Travel, encounter and experience German heritage alongside the Danube
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Timişoara Opera House is located on Opera Square (today called Piaţa Victoriei). From its balcony, the first free city of Romania was proclaimed in 1989. The building was designed by the architectural office of Helmer&Fellner in Vienna and is unique in its style. In three different languages – Romanian, German, Hugarian – theatre performances are held. Furthermore, operas and ballets are staged as well.

The rector’s office of Timişoara’s University “Politehnica” is located on “Corso” boulevard. This boulevard is also called “Lloyd Boulevard”, since the university building was financed by the insurance company Lloyd. As a port city, Timişoara needed insurance for their ships. Löffler Palace, a residential building opposite the university, was named after one of Timişoara’s urban architects. On its façade, one can still see bullet holes from the 1989 “terrorists” who wanted to overthrow Ceauşescu.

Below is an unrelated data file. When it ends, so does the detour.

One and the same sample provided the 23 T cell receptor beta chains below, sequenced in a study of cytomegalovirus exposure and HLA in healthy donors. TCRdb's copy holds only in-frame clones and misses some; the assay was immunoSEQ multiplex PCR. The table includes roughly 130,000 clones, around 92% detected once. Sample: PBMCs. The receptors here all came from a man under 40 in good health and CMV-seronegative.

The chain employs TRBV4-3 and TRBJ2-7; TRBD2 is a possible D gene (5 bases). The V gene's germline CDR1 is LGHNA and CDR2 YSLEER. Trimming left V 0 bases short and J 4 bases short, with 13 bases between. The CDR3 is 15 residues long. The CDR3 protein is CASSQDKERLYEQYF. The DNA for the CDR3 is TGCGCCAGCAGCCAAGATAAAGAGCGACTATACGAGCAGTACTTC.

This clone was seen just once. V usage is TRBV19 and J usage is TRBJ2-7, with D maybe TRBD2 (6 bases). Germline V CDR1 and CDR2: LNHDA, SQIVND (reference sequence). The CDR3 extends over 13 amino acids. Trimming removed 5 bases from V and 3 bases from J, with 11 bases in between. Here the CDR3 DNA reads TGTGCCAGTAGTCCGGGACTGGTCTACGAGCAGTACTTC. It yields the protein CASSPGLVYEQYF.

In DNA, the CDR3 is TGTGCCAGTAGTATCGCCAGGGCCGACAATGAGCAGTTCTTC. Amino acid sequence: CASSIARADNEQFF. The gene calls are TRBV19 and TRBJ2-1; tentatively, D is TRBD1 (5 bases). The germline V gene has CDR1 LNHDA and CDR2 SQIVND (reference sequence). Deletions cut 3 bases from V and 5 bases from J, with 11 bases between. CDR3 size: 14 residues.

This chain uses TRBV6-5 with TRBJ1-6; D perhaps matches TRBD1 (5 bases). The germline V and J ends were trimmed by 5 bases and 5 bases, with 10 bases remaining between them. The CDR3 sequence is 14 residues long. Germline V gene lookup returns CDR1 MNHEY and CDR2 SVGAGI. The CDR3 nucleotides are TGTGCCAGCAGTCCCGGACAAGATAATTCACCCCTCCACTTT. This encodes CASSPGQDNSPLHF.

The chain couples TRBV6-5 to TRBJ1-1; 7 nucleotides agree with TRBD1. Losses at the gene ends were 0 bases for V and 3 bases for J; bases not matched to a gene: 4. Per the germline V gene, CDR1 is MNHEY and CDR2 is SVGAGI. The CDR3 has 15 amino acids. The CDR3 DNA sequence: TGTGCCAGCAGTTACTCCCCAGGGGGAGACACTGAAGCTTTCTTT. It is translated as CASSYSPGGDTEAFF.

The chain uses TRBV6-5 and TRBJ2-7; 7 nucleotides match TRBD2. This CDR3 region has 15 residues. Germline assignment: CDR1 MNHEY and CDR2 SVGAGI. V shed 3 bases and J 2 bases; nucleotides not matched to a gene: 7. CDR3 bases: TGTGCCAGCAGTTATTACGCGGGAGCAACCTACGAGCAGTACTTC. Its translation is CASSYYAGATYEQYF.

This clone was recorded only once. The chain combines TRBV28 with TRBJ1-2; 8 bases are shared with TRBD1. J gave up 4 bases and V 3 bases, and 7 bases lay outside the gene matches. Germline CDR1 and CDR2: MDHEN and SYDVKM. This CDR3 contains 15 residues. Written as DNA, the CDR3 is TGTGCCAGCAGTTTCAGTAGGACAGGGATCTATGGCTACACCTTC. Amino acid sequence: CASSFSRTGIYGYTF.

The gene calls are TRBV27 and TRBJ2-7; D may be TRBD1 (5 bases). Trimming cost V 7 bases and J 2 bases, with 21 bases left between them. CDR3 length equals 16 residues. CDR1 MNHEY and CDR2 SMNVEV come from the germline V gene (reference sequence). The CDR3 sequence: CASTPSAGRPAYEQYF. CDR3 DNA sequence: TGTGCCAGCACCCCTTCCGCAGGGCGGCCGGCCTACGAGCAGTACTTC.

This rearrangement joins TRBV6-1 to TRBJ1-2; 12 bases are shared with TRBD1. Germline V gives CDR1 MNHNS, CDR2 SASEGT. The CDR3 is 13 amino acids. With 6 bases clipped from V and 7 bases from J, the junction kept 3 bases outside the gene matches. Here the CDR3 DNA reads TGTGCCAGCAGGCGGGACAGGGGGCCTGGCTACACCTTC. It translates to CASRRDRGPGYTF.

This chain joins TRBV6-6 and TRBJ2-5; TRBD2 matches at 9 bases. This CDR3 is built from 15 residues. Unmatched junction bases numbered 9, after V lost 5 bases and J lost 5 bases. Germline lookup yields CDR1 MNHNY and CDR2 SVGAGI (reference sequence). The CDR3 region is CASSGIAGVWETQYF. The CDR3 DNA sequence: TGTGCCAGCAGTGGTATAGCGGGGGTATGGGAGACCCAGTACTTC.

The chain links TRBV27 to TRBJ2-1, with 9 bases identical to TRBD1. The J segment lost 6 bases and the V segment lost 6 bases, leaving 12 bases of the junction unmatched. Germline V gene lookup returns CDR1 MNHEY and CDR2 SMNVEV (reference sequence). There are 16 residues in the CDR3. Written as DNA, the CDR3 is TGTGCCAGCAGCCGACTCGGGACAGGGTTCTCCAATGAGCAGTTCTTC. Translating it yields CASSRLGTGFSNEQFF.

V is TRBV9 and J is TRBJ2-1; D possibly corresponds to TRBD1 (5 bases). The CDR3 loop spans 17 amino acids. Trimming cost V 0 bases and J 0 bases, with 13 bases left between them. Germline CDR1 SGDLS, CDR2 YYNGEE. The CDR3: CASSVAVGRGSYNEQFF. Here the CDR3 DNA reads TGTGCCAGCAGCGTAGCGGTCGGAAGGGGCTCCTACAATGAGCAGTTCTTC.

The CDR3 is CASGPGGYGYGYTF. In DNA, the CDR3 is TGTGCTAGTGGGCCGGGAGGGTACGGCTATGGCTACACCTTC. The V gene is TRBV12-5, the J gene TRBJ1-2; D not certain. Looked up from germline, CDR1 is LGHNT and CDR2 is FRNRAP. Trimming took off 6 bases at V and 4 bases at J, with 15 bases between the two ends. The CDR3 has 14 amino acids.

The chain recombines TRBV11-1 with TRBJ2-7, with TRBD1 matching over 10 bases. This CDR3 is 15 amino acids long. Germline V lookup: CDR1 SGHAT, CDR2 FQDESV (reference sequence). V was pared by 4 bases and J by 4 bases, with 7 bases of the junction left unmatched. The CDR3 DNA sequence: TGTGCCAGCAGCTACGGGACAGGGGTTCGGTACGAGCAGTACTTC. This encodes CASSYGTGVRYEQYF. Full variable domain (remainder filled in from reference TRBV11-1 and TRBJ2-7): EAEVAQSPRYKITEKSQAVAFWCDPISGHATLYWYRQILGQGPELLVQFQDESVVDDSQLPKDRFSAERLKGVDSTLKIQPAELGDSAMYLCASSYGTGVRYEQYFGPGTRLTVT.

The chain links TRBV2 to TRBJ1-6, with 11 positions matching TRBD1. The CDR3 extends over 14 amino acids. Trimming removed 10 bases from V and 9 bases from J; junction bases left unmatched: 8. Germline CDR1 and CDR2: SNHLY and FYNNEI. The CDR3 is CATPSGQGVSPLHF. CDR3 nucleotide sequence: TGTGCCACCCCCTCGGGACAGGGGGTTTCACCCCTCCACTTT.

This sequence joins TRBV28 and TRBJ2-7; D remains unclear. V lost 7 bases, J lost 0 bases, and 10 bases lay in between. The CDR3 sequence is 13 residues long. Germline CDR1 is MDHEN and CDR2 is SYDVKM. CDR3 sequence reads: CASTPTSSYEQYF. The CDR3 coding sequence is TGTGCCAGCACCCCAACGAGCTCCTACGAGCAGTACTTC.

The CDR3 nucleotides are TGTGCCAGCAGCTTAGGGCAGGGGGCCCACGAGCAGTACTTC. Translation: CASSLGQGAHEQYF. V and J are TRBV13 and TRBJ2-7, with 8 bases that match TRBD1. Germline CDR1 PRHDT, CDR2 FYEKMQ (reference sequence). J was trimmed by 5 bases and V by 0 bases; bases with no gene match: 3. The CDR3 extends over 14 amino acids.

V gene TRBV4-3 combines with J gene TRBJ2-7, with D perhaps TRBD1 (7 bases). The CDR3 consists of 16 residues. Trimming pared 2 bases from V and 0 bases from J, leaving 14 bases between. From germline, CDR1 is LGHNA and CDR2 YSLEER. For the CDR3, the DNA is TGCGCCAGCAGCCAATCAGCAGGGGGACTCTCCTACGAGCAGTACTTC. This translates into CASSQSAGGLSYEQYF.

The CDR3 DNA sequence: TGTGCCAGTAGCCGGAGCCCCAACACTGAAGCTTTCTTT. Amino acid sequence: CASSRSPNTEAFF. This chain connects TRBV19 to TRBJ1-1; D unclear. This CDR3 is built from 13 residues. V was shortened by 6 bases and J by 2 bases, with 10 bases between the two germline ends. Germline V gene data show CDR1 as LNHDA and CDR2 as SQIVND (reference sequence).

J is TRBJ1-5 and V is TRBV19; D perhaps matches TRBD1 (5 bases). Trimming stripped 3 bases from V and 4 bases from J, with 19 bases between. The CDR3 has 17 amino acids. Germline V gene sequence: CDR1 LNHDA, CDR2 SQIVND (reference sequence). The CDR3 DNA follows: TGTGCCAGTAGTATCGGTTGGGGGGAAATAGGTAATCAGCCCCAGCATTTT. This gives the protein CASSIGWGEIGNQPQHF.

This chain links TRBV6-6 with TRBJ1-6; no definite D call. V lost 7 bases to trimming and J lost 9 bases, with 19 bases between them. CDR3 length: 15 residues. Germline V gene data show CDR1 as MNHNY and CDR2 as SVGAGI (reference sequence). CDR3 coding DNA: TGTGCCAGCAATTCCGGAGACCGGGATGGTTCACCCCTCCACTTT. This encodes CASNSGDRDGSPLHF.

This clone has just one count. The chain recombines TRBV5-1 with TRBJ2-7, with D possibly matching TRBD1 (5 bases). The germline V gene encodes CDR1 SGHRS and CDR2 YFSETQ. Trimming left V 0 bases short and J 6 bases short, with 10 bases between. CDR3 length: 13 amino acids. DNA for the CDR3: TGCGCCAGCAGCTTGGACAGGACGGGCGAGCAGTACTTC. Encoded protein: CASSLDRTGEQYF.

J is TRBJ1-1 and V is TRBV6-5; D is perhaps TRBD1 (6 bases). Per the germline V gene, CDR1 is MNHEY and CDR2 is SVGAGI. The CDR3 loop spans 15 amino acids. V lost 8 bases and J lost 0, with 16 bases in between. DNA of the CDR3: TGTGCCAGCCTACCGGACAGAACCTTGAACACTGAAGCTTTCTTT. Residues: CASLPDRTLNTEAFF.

At the Corso’s end, the Romanian-Orthodox Cathedral is located. It was consecrated in 1947 and was donated by Romanian King Mihai de România,

László Székely was an architect who significantly influenced the cityscape by building houses in Hungarian art nouveau style at the turn of the century. He for example designed the Piarist monastery and the Piarist church.

The city’s medical university is a building with historical significance. It was originally built as a teacher training college “Banatia” for Banat Swabians in 1926 and generations of German teachers were educated here.

The Piarist church and monastery, one of the prestige schools of the city until World War II, were built by László Székely.

The former theatre was built from 1871 to 1875 in renaissance style.